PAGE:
no 1 white comanche

série: Comanche Moon
dessinateur / scénariste: Jackson Jack
éditeur: Last Gasp
genre: Western
classement: carton131
date: 1977
format: broché
état: TBE
valeur: 10 €
critère: **
remarques: first issue of the story of Cynthia Ann Parker, a white woman
kidnapped by Comanches and who will become a true Indien woman
marrying the famous comanche chief Peta Nocona from whom
Anna Parker gave birth to another Comanche chief Quanah

part one white Comanche
a picture narrative about Cynthia Ann Parker
and her 25 year captivity among the Comanche Indians,
lords of the Southern Plains

written and illustrated by Jaxon (Jack Jackson)

n.b. this story has been reprinted in one comic book
published by Rip Off Press (1979) under the title Comanche Moon,
the comic book is more complete than the 3 issues of Editor Last Gap
but has been censored by one page shown in issue no 2
>> for more details see comic book in English "Comanche Moon"

Jack Jackson's Comanche Moon is the extraordinary story of Cynthia Ann Parker,
a white settler child kidnapped by a band of Comanche Indians in 1836 in Texas,
brought up as a Comanche, she became the wife of a feared Comanche warrior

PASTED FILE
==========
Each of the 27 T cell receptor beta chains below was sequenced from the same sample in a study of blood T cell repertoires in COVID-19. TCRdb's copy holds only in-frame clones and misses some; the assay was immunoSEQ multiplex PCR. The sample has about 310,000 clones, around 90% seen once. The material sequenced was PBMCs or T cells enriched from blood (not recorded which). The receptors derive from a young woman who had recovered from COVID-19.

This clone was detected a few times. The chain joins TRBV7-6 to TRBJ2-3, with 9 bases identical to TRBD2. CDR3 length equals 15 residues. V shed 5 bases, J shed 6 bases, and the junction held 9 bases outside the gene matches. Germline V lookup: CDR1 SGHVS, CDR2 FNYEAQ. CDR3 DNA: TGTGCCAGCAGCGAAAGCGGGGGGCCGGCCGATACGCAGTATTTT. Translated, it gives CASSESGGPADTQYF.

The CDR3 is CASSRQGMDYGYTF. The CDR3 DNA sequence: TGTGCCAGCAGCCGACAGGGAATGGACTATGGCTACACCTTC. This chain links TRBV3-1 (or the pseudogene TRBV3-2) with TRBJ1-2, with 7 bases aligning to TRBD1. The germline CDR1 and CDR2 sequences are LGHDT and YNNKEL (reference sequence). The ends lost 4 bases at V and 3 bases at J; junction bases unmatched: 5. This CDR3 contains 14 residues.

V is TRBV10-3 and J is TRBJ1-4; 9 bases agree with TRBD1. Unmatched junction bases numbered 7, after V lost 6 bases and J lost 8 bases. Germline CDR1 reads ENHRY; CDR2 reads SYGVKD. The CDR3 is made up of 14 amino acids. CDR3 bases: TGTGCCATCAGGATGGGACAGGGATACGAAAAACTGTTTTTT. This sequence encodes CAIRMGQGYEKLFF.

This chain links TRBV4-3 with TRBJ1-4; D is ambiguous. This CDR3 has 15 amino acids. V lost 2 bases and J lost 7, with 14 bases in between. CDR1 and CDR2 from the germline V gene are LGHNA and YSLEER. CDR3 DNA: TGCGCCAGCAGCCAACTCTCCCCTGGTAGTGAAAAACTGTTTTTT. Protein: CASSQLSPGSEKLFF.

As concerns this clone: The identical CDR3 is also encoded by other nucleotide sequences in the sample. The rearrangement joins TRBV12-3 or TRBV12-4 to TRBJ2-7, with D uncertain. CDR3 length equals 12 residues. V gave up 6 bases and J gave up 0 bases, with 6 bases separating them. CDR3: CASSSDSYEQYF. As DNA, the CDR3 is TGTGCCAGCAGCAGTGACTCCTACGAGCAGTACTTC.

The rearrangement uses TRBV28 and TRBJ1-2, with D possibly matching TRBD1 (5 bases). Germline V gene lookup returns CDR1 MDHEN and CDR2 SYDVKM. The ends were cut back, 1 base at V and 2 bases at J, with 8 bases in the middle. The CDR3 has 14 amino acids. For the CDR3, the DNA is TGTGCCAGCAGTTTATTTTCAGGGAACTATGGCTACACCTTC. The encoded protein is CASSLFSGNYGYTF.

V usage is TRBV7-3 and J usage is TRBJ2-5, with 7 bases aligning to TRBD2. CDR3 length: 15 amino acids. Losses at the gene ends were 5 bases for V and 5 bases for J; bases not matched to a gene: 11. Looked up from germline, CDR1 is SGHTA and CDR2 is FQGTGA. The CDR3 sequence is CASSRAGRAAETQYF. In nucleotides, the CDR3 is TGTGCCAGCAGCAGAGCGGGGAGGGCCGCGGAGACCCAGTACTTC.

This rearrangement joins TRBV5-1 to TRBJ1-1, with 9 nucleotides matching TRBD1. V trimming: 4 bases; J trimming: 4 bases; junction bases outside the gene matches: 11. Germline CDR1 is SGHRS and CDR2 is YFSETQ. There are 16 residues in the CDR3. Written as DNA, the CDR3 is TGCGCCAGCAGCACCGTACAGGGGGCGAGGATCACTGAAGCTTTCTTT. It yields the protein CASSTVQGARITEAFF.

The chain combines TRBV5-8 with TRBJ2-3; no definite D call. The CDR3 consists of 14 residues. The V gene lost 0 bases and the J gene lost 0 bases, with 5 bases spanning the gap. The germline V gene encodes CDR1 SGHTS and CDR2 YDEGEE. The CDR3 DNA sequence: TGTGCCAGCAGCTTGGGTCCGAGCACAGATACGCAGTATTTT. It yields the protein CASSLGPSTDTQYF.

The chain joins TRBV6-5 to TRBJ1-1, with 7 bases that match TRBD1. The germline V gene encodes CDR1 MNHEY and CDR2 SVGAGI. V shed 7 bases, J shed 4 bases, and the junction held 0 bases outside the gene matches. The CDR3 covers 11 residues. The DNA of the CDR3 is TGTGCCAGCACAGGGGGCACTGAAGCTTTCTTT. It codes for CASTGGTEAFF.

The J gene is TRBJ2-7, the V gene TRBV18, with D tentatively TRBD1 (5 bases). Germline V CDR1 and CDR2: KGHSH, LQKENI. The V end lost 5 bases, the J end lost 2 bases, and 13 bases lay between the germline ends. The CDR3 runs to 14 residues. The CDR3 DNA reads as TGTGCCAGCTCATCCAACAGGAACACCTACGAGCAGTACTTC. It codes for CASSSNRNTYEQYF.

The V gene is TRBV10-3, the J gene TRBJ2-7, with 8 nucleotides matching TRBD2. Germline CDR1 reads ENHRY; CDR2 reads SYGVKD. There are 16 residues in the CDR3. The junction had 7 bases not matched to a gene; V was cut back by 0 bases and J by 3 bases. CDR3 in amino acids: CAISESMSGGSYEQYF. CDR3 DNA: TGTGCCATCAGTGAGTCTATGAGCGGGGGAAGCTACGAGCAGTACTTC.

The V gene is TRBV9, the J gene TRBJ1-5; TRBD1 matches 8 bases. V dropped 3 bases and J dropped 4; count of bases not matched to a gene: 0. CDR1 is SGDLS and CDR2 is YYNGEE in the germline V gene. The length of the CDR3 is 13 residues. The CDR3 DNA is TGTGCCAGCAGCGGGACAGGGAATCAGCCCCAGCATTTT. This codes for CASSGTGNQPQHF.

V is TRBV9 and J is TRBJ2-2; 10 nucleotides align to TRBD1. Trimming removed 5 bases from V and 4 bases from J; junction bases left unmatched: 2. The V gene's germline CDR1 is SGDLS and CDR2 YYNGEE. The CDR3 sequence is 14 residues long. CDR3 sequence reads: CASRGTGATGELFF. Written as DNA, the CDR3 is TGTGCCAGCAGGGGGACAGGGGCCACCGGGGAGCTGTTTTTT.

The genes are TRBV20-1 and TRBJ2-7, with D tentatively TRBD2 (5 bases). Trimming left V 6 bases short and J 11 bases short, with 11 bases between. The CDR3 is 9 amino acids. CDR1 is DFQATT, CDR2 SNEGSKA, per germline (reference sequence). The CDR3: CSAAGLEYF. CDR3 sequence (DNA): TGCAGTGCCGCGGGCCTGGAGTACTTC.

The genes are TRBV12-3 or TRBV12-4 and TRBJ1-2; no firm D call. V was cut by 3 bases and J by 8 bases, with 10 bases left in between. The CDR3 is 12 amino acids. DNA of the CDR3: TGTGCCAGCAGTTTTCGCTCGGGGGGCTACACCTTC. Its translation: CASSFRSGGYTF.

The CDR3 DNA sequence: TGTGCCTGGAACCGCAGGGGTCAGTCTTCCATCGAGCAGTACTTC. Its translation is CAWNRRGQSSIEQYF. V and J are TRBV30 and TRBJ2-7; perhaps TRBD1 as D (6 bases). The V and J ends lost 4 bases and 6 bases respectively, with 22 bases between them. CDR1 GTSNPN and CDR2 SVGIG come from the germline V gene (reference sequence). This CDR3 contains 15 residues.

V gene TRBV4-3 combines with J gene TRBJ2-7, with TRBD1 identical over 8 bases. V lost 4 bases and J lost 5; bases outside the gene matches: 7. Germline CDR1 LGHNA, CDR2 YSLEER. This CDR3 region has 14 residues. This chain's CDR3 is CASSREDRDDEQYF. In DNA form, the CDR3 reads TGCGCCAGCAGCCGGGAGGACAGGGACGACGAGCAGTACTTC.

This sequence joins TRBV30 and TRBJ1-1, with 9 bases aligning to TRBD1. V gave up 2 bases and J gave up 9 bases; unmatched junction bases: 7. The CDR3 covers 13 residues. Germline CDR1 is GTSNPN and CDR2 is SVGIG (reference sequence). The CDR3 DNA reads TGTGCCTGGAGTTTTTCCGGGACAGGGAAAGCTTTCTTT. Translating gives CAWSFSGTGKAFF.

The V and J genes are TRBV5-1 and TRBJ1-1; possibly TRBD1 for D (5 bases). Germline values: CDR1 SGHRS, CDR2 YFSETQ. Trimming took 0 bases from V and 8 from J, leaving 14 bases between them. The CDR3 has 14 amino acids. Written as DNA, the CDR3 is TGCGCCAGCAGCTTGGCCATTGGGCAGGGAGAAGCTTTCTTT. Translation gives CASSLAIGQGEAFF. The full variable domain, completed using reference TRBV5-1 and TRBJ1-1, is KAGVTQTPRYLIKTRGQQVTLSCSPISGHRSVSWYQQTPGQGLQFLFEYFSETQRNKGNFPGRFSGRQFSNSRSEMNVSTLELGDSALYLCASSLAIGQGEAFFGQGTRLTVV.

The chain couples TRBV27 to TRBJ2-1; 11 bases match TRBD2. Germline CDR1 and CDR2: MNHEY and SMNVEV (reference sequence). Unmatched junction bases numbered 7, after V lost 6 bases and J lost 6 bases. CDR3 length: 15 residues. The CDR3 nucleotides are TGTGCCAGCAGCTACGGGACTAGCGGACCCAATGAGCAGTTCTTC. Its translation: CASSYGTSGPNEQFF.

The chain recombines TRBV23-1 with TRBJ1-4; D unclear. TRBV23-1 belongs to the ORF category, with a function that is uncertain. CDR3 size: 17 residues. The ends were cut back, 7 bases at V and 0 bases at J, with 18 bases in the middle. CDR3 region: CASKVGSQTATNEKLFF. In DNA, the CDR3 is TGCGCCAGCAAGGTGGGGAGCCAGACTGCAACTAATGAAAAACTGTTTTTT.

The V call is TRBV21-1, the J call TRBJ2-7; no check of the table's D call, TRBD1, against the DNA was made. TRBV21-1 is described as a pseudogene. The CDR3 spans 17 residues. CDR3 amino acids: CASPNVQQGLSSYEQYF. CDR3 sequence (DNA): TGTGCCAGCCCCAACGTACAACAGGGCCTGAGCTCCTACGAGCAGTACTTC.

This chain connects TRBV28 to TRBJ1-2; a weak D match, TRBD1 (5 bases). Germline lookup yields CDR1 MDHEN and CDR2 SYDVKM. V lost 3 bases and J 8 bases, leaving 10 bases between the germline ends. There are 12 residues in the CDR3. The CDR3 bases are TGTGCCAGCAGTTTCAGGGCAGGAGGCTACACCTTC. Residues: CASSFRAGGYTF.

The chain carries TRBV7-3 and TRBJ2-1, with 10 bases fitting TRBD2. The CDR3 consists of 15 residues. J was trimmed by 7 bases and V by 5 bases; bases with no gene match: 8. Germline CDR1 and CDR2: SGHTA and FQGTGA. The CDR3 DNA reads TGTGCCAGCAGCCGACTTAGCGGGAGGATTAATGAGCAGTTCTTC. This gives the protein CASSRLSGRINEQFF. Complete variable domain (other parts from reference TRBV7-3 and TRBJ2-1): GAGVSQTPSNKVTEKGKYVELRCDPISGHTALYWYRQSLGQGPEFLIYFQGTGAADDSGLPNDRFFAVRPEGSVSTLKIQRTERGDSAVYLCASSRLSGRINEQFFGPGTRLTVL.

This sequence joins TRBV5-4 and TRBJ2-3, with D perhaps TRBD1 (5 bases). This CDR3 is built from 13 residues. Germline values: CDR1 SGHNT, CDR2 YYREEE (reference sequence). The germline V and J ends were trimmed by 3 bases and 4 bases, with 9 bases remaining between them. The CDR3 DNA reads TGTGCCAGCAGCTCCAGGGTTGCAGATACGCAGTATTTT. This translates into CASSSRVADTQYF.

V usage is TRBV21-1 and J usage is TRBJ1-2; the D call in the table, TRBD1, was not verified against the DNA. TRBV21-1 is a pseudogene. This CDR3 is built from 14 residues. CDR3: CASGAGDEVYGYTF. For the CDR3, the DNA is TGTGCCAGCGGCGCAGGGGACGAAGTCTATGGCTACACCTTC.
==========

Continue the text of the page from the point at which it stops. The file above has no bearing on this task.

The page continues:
and gave birth to Quanah, a warrior-son who became chief of the Comanches
and eventually led them in their last great battles
against the relentlessly encroaching white settlers,
this is the story of their defeat and the end
of the Comanche Nation's dominance of the Texas plains

Jackson is one of the original figures
of the American underground comics movement of the 1960s,
unlike his peers, whose comics celebrated the counterculture,
Jackson instead created lively, detailed and historically accurate works
that chronicle the bloody, fascinating history around the founding of Texas,
told against a rich backdrop of 19th century life
and the complex historical and political conflicts
that fueled the brutal wars between Native Americans and settlers,
the story of Naduah the white Comanche represents non-fiction comics at its best
Copyright 2008 - 2023 G. Rudolf